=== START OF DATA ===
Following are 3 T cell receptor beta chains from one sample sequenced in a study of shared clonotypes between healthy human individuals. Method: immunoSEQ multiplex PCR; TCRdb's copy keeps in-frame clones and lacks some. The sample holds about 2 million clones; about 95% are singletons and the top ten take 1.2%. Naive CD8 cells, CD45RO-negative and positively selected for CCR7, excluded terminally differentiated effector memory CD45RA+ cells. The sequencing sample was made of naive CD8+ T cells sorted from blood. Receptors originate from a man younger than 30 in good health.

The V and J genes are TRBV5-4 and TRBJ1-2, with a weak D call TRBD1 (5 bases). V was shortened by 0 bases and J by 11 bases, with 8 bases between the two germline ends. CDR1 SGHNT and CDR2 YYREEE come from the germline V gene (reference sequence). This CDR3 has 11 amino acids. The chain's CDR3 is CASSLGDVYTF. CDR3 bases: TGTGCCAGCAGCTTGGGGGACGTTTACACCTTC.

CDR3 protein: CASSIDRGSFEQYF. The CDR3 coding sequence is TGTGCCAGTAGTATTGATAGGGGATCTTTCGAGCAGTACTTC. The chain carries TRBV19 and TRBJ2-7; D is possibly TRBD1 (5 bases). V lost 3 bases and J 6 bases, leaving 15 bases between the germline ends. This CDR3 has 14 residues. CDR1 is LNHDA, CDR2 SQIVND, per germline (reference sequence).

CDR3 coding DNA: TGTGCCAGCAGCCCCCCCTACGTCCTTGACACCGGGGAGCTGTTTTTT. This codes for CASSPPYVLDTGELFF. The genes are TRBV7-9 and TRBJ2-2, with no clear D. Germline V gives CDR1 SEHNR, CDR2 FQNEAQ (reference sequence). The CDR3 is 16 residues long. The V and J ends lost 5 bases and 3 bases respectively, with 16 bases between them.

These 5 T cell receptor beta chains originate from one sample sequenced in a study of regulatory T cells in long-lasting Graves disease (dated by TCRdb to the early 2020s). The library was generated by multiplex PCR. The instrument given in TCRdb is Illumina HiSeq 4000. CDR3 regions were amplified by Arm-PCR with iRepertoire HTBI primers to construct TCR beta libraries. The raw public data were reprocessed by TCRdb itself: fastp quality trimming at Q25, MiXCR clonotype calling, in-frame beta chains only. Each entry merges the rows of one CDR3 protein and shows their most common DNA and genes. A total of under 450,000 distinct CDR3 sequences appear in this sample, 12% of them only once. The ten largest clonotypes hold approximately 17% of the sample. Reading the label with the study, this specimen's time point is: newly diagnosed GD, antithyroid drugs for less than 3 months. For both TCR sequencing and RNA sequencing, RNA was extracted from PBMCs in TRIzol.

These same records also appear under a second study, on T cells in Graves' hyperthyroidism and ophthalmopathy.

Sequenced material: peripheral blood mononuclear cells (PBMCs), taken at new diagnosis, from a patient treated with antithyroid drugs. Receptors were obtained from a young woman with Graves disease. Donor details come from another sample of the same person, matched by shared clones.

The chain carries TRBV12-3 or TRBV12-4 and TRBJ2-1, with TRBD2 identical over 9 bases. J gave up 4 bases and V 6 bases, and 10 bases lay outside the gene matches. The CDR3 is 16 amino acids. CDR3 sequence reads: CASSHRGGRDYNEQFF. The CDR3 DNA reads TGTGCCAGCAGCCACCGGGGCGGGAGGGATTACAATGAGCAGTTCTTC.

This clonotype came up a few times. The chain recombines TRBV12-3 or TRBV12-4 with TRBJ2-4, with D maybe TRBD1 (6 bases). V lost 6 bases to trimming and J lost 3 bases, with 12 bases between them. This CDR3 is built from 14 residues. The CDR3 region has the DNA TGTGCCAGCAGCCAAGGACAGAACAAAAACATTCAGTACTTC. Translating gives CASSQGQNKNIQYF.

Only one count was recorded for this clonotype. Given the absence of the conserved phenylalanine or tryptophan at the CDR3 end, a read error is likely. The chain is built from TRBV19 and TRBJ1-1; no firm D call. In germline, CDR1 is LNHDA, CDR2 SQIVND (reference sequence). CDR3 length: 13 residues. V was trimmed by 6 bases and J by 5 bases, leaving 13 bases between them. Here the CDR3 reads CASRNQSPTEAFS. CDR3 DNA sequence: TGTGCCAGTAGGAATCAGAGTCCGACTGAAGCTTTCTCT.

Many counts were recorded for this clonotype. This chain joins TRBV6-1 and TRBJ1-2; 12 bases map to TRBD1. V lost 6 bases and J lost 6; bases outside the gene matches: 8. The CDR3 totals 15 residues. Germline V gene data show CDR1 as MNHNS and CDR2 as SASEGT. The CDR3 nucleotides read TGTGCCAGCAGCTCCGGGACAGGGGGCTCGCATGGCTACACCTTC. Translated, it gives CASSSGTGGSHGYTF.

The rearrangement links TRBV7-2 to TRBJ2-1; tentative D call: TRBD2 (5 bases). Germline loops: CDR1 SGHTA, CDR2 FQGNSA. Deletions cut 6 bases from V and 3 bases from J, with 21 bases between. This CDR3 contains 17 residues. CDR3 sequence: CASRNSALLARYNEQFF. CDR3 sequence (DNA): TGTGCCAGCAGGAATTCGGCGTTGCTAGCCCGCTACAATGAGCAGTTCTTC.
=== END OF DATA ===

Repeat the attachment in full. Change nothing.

Following are 3 T cell receptor beta chains from one sample sequenced in a study of shared clonotypes between healthy human individuals. Method: immunoSEQ multiplex PCR; TCRdb's copy keeps in-frame clones and lacks some. The sample holds about 2 million clones; about 95% are singletons and the top ten take 1.2%. Naive CD8 cells, CD45RO-negative and positively selected for CCR7, excluded terminally differentiated effector memory CD45RA+ cells. The sequencing sample was made of naive CD8+ T cells sorted from blood. Receptors originate from a man younger than 30 in good health.

The V and J genes are TRBV5-4 and TRBJ1-2, with a weak D call TRBD1 (5 bases). V was shortened by 0 bases and J by 11 bases, with 8 bases between the two germline ends. CDR1 SGHNT and CDR2 YYREEE come from the germline V gene (reference sequence). This CDR3 has 11 amino acids. The chain's CDR3 is CASSLGDVYTF. CDR3 bases: TGTGCCAGCAGCTTGGGGGACGTTTACACCTTC.

CDR3 protein: CASSIDRGSFEQYF. The CDR3 coding sequence is TGTGCCAGTAGTATTGATAGGGGATCTTTCGAGCAGTACTTC. The chain carries TRBV19 and TRBJ2-7; D is possibly TRBD1 (5 bases). V lost 3 bases and J 6 bases, leaving 15 bases between the germline ends. This CDR3 has 14 residues. CDR1 is LNHDA, CDR2 SQIVND, per germline (reference sequence).

CDR3 coding DNA: TGTGCCAGCAGCCCCCCCTACGTCCTTGACACCGGGGAGCTGTTTTTT. This codes for CASSPPYVLDTGELFF. The genes are TRBV7-9 and TRBJ2-2, with no clear D. Germline V gives CDR1 SEHNR, CDR2 FQNEAQ (reference sequence). The CDR3 is 16 residues long. The V and J ends lost 5 bases and 3 bases respectively, with 16 bases between them.

These 5 T cell receptor beta chains originate from one sample sequenced in a study of regulatory T cells in long-lasting Graves disease (dated by TCRdb to the early 2020s). The library was generated by multiplex PCR. The instrument given in TCRdb is Illumina HiSeq 4000. CDR3 regions were amplified by Arm-PCR with iRepertoire HTBI primers to construct TCR beta libraries. The raw public data were reprocessed by TCRdb itself: fastp quality trimming at Q25, MiXCR clonotype calling, in-frame beta chains only. Each entry merges the rows of one CDR3 protein and shows their most common DNA and genes. A total of under 450,000 distinct CDR3 sequences appear in this sample, 12% of them only once. The ten largest clonotypes hold approximately 17% of the sample. Reading the label with the study, this specimen's time point is: newly diagnosed GD, antithyroid drugs for less than 3 months. For both TCR sequencing and RNA sequencing, RNA was extracted from PBMCs in TRIzol.

These same records also appear under a second study, on T cells in Graves' hyperthyroidism and ophthalmopathy.

Sequenced material: peripheral blood mononuclear cells (PBMCs), taken at new diagnosis, from a patient treated with antithyroid drugs. Receptors were obtained from a young woman with Graves disease. Donor details come from another sample of the same person, matched by shared clones.

The chain carries TRBV12-3 or TRBV12-4 and TRBJ2-1, with TRBD2 identical over 9 bases. J gave up 4 bases and V 6 bases, and 10 bases lay outside the gene matches. The CDR3 is 16 amino acids. CDR3 sequence reads: CASSHRGGRDYNEQFF. The CDR3 DNA reads TGTGCCAGCAGCCACCGGGGCGGGAGGGATTACAATGAGCAGTTCTTC.

This clonotype came up a few times. The chain recombines TRBV12-3 or TRBV12-4 with TRBJ2-4, with D maybe TRBD1 (6 bases). V lost 6 bases to trimming and J lost 3 bases, with 12 bases between them. This CDR3 is built from 14 residues. The CDR3 region has the DNA TGTGCCAGCAGCCAAGGACAGAACAAAAACATTCAGTACTTC. Translating gives CASSQGQNKNIQYF.

Only one count was recorded for this clonotype. Given the absence of the conserved phenylalanine or tryptophan at the CDR3 end, a read error is likely. The chain is built from TRBV19 and TRBJ1-1; no firm D call. In germline, CDR1 is LNHDA, CDR2 SQIVND (reference sequence). CDR3 length: 13 residues. V was trimmed by 6 bases and J by 5 bases, leaving 13 bases between them. Here the CDR3 reads CASRNQSPTEAFS. CDR3 DNA sequence: TGTGCCAGTAGGAATCAGAGTCCGACTGAAGCTTTCTCT.

Many counts were recorded for this clonotype. This chain joins TRBV6-1 and TRBJ1-2; 12 bases map to TRBD1. V lost 6 bases and J lost 6; bases outside the gene matches: 8. The CDR3 totals 15 residues. Germline V gene data show CDR1 as MNHNS and CDR2 as SASEGT. The CDR3 nucleotides read TGTGCCAGCAGCTCCGGGACAGGGGGCTCGCATGGCTACACCTTC. Translated, it gives CASSSGTGGSHGYTF.

The rearrangement links TRBV7-2 to TRBJ2-1; tentative D call: TRBD2 (5 bases). Germline loops: CDR1 SGHTA, CDR2 FQGNSA. Deletions cut 6 bases from V and 3 bases from J, with 21 bases between. This CDR3 contains 17 residues. CDR3 sequence: CASRNSALLARYNEQFF. CDR3 sequence (DNA): TGTGCCAGCAGGAATTCGGCGTTGCTAGCCCGCTACAATGAGCAGTTCTTC.